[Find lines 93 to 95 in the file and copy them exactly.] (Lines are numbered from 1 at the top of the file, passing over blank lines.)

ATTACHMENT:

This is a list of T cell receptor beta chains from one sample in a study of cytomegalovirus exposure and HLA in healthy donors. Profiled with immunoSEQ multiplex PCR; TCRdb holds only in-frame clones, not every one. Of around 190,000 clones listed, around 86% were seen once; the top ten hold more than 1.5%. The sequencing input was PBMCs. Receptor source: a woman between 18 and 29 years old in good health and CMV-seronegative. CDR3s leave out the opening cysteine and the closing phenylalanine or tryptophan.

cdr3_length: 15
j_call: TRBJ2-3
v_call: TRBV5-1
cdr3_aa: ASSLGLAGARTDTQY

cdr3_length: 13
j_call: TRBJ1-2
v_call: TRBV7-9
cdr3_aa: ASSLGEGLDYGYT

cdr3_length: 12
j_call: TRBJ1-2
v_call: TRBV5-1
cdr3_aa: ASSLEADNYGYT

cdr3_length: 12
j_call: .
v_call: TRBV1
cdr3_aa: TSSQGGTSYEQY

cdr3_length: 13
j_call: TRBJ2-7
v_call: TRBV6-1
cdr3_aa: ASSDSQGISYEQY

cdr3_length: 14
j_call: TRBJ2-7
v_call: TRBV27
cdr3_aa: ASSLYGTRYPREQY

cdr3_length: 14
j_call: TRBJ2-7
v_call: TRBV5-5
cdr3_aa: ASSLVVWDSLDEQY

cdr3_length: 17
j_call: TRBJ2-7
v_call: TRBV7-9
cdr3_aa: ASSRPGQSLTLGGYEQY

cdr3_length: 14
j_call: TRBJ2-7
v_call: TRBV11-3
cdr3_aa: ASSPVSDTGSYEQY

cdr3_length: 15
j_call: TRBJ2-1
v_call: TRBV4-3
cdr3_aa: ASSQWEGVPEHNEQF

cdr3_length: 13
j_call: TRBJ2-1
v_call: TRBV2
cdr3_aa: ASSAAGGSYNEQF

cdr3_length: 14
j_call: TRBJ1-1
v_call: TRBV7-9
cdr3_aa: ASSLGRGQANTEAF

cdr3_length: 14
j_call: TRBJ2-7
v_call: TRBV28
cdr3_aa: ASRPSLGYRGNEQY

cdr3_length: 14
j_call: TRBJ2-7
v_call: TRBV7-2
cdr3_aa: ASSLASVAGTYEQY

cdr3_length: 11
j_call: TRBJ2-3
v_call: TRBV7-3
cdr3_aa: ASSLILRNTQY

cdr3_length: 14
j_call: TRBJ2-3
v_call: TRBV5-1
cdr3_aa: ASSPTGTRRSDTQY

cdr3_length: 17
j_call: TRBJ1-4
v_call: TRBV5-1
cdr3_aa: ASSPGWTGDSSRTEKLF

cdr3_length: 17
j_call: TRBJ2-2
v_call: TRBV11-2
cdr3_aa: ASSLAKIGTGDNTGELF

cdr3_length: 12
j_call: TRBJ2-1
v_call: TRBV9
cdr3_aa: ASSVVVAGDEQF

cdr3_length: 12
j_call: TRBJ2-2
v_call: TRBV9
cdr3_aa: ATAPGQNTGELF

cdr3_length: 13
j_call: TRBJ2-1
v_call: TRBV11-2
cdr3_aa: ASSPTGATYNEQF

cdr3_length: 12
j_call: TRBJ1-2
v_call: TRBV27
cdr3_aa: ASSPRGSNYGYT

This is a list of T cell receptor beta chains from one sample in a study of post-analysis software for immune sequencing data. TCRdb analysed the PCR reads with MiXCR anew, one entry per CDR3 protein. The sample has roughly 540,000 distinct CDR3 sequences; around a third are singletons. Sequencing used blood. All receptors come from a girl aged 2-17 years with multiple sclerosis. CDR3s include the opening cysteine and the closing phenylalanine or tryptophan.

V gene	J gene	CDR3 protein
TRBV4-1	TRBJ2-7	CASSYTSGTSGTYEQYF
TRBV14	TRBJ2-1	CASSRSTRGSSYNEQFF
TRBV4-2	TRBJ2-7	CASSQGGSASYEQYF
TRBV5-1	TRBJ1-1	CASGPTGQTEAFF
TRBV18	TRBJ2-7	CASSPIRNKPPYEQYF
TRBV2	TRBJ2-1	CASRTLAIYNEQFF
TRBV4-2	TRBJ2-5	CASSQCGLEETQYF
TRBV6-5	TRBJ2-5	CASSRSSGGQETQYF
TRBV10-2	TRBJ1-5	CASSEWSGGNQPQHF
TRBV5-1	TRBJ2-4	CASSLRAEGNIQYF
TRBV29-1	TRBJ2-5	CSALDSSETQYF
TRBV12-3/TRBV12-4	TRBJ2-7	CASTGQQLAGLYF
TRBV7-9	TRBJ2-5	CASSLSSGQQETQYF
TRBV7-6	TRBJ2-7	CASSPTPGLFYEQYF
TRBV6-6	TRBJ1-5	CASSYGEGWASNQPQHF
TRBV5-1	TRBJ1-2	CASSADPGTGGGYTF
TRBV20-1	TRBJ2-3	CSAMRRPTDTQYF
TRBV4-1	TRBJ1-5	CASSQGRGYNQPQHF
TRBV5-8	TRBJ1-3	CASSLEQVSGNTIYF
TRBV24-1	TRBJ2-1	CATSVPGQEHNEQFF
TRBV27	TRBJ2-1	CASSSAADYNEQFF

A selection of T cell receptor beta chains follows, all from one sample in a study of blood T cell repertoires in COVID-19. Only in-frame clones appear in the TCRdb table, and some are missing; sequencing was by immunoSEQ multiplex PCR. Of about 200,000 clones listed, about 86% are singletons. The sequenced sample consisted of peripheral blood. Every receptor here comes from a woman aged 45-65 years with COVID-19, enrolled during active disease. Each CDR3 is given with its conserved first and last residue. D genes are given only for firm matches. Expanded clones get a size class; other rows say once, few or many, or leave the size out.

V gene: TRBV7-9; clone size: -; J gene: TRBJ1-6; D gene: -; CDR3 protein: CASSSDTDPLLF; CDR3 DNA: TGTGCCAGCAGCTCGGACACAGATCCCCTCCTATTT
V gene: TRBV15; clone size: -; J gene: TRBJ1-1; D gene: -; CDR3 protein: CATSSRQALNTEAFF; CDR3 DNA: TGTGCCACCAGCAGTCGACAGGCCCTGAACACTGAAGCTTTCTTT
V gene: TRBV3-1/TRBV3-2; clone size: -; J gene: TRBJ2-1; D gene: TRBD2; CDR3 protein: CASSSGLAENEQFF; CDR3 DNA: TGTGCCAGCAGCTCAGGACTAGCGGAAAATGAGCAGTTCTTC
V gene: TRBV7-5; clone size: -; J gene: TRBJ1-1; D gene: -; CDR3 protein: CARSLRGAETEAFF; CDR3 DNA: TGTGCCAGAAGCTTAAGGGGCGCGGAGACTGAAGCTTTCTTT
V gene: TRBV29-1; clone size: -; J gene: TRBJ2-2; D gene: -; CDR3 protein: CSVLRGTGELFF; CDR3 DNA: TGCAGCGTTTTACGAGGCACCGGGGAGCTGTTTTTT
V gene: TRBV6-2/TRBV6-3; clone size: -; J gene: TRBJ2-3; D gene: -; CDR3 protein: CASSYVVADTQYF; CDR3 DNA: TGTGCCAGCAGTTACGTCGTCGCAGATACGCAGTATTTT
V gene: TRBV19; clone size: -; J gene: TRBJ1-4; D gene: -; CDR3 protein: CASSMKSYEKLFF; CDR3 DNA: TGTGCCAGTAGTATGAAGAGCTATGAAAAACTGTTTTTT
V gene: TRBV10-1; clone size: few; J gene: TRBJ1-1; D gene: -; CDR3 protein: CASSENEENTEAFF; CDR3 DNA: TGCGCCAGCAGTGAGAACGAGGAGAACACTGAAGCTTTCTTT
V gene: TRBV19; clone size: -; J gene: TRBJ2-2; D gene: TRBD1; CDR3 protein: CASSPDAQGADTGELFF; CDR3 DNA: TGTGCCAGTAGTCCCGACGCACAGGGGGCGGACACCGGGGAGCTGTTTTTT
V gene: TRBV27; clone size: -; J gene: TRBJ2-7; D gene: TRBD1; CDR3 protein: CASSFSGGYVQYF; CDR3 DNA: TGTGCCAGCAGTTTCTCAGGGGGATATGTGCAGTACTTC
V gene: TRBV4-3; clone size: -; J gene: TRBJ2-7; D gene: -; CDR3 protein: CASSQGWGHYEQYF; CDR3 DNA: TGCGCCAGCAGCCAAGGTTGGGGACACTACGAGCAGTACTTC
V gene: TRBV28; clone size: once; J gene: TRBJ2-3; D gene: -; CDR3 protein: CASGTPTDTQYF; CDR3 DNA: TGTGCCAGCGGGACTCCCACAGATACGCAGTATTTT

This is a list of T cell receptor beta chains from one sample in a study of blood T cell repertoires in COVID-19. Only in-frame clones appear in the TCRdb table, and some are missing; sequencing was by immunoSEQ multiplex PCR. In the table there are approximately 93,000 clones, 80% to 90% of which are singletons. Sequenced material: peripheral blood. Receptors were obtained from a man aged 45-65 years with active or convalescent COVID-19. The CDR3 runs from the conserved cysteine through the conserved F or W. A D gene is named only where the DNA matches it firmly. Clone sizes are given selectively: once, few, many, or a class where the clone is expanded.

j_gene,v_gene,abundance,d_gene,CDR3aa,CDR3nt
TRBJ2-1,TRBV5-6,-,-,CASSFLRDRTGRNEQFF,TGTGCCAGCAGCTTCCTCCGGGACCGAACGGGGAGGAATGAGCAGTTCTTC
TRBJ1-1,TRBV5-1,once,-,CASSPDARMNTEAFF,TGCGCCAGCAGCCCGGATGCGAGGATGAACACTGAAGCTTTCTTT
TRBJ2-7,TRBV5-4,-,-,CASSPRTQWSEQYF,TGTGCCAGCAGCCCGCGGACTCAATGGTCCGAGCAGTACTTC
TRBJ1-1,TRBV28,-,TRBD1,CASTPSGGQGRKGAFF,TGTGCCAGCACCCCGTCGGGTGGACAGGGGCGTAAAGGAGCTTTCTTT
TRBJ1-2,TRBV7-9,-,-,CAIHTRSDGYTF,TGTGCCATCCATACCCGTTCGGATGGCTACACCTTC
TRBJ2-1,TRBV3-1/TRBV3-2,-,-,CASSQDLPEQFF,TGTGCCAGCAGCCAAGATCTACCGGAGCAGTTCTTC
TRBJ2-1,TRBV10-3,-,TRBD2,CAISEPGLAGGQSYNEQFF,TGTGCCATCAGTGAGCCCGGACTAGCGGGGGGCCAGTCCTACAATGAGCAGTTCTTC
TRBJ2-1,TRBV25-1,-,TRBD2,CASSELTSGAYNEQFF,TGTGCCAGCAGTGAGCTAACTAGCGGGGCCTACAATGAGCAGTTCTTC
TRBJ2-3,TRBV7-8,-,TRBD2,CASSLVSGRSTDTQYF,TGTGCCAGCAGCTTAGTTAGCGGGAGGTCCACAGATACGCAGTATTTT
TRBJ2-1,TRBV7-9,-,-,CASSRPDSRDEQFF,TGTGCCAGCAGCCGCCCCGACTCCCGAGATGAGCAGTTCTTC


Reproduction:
TRBV14	TRBJ2-1	CASSRSTRGSSYNEQFF
TRBV4-2	TRBJ2-7	CASSQGGSASYEQYF
TRBV5-1	TRBJ1-1	CASGPTGQTEAFF